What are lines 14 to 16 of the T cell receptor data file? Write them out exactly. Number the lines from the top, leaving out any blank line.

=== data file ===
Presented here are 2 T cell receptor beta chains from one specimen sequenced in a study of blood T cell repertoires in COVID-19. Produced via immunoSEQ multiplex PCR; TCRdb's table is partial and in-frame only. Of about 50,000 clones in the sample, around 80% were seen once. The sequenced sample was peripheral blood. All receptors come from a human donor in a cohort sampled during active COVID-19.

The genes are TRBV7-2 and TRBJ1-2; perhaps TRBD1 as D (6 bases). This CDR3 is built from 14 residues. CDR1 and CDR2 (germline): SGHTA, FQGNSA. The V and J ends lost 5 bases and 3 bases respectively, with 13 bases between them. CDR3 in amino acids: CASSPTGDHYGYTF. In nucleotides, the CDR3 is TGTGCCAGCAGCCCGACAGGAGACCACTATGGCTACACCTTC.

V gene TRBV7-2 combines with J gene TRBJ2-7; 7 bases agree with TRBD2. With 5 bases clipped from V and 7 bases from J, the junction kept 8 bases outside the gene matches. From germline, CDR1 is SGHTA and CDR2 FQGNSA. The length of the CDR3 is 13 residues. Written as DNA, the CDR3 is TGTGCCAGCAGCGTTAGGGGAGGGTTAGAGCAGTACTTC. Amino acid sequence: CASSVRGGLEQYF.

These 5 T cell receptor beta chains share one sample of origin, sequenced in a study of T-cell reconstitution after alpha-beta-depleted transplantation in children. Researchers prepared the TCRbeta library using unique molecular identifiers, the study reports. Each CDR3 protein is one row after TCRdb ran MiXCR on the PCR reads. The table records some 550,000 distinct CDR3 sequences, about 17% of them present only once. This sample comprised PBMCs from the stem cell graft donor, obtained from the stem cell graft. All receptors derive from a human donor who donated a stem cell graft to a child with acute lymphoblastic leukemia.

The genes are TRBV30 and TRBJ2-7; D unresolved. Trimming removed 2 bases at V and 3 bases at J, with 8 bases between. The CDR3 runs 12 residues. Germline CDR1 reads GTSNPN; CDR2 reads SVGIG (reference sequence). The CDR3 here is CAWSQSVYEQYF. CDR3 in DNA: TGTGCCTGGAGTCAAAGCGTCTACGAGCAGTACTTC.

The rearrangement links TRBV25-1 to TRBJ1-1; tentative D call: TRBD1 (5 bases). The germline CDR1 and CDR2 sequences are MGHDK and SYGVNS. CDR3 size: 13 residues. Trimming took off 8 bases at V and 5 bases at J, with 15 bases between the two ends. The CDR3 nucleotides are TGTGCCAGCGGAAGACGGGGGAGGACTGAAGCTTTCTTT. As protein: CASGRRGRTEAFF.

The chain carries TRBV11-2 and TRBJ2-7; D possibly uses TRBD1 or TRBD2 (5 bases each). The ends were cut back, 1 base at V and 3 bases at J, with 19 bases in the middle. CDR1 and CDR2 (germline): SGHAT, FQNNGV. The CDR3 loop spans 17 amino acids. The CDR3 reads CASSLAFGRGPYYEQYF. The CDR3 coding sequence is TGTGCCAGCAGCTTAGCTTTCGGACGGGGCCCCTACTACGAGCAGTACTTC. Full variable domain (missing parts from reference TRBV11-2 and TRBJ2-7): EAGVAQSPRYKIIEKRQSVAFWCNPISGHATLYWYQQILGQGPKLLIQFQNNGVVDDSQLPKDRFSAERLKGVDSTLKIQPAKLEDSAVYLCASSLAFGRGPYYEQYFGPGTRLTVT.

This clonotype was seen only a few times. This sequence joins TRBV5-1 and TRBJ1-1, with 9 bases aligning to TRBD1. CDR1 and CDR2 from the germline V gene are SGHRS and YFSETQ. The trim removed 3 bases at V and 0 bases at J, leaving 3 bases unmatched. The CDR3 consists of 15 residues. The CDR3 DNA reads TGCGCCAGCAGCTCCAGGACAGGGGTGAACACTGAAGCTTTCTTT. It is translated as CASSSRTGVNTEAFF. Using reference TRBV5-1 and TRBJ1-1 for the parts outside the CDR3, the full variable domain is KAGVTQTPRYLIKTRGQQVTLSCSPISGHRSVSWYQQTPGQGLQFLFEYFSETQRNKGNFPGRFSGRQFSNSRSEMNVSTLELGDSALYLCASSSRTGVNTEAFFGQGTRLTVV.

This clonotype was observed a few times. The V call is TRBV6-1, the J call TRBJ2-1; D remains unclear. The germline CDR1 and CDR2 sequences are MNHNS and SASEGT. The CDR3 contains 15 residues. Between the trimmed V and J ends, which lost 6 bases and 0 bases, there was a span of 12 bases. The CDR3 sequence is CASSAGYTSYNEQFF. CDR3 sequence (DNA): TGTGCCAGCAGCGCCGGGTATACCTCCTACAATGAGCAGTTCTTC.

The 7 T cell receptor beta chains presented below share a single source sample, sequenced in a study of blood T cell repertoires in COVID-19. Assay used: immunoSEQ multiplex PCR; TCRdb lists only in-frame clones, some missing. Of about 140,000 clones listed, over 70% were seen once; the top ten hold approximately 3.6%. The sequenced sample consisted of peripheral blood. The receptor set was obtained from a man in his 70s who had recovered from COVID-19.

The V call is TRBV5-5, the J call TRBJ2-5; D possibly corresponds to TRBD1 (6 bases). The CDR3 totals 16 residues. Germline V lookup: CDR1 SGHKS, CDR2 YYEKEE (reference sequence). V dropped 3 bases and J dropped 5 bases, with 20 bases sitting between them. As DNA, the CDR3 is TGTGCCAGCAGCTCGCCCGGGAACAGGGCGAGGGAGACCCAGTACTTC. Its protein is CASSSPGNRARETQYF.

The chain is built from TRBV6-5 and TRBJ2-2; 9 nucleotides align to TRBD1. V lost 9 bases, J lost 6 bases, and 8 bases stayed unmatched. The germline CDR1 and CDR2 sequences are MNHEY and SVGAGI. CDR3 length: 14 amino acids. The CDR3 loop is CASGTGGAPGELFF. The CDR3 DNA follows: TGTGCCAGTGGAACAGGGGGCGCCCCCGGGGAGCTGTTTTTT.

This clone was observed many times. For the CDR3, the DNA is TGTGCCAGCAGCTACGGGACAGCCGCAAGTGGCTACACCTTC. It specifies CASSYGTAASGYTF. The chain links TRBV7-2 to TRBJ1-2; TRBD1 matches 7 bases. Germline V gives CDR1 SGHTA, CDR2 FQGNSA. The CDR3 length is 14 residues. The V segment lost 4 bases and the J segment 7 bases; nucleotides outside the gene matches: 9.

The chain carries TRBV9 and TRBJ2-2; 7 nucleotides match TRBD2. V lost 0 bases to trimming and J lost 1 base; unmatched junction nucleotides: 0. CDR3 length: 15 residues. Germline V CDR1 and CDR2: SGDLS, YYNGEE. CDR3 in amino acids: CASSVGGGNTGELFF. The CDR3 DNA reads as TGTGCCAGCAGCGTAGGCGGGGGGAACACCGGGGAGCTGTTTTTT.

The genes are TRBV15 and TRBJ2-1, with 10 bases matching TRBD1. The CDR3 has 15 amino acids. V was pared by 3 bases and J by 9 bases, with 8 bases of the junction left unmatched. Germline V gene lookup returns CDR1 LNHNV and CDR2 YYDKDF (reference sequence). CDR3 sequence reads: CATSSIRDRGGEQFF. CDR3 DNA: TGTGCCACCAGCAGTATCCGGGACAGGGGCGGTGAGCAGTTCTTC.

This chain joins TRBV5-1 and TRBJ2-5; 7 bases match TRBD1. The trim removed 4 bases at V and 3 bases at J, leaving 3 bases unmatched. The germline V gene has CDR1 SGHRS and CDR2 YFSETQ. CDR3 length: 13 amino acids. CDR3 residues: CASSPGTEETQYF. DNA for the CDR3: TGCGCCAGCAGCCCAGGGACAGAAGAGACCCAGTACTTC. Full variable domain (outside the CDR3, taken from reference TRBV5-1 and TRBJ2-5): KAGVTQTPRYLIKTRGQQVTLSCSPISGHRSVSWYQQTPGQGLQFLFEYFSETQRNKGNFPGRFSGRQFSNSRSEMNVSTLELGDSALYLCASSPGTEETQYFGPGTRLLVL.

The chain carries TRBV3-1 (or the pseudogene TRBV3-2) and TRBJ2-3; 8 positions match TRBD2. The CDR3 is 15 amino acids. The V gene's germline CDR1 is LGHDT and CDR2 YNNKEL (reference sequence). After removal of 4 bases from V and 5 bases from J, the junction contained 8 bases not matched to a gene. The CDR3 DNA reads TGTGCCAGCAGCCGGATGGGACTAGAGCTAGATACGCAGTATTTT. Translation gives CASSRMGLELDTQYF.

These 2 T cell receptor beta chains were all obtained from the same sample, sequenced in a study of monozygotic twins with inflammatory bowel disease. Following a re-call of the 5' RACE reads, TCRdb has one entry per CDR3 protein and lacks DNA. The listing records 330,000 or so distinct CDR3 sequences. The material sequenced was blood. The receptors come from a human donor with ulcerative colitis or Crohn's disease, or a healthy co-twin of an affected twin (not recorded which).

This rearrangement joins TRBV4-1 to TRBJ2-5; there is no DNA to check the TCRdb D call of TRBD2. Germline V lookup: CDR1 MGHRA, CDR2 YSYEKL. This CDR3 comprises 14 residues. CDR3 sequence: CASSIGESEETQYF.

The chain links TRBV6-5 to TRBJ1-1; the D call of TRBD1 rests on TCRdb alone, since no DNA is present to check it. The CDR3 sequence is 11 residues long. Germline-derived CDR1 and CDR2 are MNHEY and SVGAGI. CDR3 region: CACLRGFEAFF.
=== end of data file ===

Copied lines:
The chain carries TRBV9 and TRBJ2-2; 7 nucleotides match TRBD2. V lost 0 bases to trimming and J lost 1 base; unmatched junction nucleotides: 0. CDR3 length: 15 residues. Germline V CDR1 and CDR2: SGDLS, YYNGEE. CDR3 in amino acids: CASSVGGGNTGELFF. The CDR3 DNA reads as TGTGCCAGCAGCGTAGGCGGGGGGAACACCGGGGAGCTGTTTTTT.

The genes are TRBV15 and TRBJ2-1, with 10 bases matching TRBD1. The CDR3 has 15 amino acids. V was pared by 3 bases and J by 9 bases, with 8 bases of the junction left unmatched. Germline V gene lookup returns CDR1 LNHNV and CDR2 YYDKDF (reference sequence). CDR3 sequence reads: CATSSIRDRGGEQFF. CDR3 DNA: TGTGCCACCAGCAGTATCCGGGACAGGGGCGGTGAGCAGTTCTTC.

This chain joins TRBV5-1 and TRBJ2-5; 7 bases match TRBD1. The trim removed 4 bases at V and 3 bases at J, leaving 3 bases unmatched. The germline V gene has CDR1 SGHRS and CDR2 YFSETQ. CDR3 length: 13 amino acids. CDR3 residues: CASSPGTEETQYF. DNA for the CDR3: TGCGCCAGCAGCCCAGGGACAGAAGAGACCCAGTACTTC. Full variable domain (outside the CDR3, taken from reference TRBV5-1 and TRBJ2-5): KAGVTQTPRYLIKTRGQQVTLSCSPISGHRSVSWYQQTPGQGLQFLFEYFSETQRNKGNFPGRFSGRQFSNSRSEMNVSTLELGDSALYLCASSPGTEETQYFGPGTRLLVL.